The basic position I take in Table 1 ("Postsecondary Fate to Age 30") is that one is not in the denominator for the calculation of bachelor's degree attainment rates unless one has gone to the trouble of actually enrolling in a bachelor's degree-granting institution. With that simple gesture, one says far more than repeating 100 times "I want to get a bachelor's degree" or "I am working toward a bachelor's degree." It is neither accurate nor fair to judge attainment among those who did not make a minimum attempt by age 30.

Table 1 first lays out the destinations of those who actually attended four-year colleges at any time, no matter how many credits they earned, then indicates what happened to those on-time high school graduates who went directly to college ("no delayed entry"), then repeats both sets of "fates" for those whose true first institution of attendance was a four-year school. Let us call these the "benchmark BA" numbers.

The histories of approximately 1.3 million students are being described here.

Table 1 then ratchets up the threshold of earned credits in the histories of these students three times: first to ten credits, then to 30 credits and 30 credits from four-year colleges, and then to 60 credits and 60 credits from four-year colleges. The point is obvious: The more credits one earns, the more likely one is to complete a degree.

At each threshold level, entering college directly from high school and first entering a four-year college results in a higher degree completion rate, though this phenomenon holds statistical significance only at the lower thresholds. Earning one's threshold credits from four-year colleges - as opposed to any combination of college types - also has a positive impact on degree completion rates, and these effects are significant at every credit threshold.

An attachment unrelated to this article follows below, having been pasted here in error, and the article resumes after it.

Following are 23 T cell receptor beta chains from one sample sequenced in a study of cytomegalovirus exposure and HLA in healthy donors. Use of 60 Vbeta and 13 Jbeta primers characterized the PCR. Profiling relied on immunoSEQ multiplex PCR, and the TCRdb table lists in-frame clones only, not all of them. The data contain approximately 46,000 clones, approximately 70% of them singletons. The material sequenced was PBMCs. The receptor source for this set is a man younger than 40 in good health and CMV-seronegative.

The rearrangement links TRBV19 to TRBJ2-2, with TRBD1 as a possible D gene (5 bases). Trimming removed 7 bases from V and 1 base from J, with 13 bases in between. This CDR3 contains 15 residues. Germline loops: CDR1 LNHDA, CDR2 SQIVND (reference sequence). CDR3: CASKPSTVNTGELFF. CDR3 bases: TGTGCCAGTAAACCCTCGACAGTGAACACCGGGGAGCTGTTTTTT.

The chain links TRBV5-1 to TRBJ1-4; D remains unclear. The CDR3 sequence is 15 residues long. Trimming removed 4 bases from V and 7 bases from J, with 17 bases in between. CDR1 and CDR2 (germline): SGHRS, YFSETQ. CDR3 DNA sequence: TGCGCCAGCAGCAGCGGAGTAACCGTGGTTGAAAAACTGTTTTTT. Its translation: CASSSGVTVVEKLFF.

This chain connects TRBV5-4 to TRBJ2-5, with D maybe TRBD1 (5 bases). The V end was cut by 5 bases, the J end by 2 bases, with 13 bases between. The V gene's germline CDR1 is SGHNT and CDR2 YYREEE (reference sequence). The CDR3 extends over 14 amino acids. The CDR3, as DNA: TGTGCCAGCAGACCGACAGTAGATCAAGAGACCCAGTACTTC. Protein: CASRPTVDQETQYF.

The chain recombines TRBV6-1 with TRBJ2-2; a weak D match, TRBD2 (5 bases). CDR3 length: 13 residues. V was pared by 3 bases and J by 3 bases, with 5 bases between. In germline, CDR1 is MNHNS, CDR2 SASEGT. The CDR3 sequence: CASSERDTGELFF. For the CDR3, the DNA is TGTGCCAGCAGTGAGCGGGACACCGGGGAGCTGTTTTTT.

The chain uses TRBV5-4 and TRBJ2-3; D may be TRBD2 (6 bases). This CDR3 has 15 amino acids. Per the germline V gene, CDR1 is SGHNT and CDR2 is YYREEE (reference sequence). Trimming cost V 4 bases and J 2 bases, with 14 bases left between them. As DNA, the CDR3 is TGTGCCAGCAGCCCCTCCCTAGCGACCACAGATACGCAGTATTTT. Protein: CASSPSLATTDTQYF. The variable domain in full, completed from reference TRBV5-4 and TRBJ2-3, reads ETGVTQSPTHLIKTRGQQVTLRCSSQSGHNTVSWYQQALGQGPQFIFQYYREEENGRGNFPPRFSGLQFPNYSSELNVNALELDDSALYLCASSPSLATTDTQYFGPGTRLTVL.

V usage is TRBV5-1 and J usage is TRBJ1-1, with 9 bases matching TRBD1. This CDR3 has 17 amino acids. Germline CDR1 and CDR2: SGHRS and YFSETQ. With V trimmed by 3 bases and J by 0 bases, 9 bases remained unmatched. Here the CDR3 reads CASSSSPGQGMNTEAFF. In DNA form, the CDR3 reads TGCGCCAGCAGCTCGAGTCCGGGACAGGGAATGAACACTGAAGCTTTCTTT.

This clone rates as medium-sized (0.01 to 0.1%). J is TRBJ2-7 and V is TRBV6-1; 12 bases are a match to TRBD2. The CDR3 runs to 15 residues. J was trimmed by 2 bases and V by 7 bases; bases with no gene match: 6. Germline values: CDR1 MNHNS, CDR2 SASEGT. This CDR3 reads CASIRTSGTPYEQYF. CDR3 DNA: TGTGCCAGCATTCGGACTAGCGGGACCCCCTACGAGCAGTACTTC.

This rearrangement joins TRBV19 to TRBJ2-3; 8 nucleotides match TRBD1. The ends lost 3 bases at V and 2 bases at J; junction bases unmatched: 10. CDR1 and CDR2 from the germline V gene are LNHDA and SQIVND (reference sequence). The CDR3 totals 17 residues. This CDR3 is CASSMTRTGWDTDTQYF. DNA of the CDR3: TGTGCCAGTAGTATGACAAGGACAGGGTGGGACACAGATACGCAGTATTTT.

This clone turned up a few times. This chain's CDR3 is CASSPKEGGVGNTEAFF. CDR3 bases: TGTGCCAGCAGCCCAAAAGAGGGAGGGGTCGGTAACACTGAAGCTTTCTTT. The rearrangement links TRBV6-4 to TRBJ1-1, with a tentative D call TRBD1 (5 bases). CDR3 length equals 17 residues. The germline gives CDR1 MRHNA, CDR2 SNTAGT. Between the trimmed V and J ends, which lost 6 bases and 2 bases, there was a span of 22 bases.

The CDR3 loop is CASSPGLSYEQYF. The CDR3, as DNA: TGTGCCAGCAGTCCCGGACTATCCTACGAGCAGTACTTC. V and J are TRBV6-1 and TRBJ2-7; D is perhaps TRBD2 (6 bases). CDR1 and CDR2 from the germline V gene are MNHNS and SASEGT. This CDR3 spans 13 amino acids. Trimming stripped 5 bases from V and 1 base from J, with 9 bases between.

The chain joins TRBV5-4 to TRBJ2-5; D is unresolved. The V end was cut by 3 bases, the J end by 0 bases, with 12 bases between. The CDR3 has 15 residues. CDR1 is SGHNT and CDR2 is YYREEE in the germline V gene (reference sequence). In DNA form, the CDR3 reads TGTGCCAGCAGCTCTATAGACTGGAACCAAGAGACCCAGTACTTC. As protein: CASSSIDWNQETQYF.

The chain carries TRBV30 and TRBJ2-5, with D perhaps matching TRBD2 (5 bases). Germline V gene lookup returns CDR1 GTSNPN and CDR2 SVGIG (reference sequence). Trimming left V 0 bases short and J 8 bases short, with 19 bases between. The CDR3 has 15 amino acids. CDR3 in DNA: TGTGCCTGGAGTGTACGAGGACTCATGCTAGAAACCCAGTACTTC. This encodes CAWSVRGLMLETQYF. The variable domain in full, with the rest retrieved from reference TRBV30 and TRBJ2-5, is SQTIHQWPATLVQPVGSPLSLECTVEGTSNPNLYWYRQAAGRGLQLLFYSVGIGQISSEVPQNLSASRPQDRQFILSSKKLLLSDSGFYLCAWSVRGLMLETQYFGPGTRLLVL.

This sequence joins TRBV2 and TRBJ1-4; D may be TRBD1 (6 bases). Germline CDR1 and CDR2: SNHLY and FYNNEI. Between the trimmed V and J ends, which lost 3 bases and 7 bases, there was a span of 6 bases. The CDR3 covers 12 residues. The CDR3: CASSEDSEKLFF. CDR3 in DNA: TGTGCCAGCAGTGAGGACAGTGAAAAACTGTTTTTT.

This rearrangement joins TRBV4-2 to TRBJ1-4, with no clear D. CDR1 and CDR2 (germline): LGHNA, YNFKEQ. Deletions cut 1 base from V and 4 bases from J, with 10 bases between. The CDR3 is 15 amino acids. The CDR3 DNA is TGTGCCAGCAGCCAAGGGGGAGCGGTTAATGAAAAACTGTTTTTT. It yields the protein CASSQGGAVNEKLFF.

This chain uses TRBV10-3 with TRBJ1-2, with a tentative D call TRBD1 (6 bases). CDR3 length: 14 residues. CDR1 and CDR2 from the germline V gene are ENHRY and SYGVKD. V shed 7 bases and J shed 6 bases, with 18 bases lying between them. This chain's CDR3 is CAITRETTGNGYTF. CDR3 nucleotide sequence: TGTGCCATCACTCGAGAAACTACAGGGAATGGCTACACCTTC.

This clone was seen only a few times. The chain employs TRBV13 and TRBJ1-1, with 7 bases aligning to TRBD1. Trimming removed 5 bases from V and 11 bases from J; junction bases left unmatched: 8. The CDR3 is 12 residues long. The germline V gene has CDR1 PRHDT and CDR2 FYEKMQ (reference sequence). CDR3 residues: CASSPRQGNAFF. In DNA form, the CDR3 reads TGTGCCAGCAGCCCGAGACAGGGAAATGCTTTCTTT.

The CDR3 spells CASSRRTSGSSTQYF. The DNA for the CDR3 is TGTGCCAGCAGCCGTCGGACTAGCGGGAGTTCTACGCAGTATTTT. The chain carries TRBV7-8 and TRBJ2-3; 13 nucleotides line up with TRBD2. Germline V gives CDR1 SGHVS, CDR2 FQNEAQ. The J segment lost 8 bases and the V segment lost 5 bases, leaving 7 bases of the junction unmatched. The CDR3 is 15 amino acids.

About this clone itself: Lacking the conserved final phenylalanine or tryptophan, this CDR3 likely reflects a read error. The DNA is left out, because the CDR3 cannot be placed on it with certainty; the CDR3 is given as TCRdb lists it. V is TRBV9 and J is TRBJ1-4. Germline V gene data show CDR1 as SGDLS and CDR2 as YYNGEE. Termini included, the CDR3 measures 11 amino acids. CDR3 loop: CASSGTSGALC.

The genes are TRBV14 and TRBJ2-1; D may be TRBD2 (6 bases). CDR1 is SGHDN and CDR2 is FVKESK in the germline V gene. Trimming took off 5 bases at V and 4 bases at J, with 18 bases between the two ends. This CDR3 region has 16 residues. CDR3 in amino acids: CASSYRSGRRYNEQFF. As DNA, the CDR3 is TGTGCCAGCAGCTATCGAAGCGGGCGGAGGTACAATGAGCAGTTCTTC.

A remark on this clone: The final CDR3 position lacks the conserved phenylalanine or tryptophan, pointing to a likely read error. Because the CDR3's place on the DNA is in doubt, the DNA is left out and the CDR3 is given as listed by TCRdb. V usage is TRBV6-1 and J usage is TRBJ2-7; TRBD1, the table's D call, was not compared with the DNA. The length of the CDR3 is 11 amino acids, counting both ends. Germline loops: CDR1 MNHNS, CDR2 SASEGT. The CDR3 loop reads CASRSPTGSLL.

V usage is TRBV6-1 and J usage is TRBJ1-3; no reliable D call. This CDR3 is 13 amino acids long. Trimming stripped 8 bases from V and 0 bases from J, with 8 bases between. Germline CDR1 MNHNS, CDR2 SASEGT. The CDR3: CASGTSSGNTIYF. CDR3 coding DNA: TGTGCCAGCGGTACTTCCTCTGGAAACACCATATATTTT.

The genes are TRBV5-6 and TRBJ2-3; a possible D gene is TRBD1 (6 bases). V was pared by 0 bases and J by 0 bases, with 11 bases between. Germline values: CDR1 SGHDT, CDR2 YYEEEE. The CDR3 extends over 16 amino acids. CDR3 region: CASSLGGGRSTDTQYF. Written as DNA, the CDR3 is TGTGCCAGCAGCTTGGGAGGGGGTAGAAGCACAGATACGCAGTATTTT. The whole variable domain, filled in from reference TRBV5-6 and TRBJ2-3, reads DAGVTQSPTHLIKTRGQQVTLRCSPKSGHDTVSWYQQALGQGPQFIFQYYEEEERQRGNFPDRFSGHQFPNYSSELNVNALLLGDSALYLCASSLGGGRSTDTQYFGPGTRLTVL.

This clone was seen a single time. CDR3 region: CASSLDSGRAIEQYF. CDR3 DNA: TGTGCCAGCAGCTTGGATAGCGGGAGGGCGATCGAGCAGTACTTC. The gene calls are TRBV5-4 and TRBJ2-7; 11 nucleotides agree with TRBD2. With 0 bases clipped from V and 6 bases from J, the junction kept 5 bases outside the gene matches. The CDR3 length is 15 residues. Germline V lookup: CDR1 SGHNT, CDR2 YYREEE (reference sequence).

This is all common sense: and long-term national degree completion rates are very high, no matter how many schools a student attends (54 percent of students in this sample - and 58 percent of the bachelor's degree recipients - attended more than one).

If one enters a four-year college directly from high school, and gets by the 60th credit, the odds are about 7 in 8 of completing a bachelor's degree by age 30. That's pretty good! In an age of multi-institutional attendance, such system graduation rates make far more sense than "institutional graduation rates." Institutions may "retain," but it is students who persist. And the last time I looked, federal higher education policy was directed at students, not institutions.

Since all these data came from the college transcript records, I could add the following note: At age 30, and among those who had earned more than 60 credits, a relatively low proportion (nine to 12 percent) of the low proportion (13 to 21 percent) who had not earned a bachelor's degree were still in school.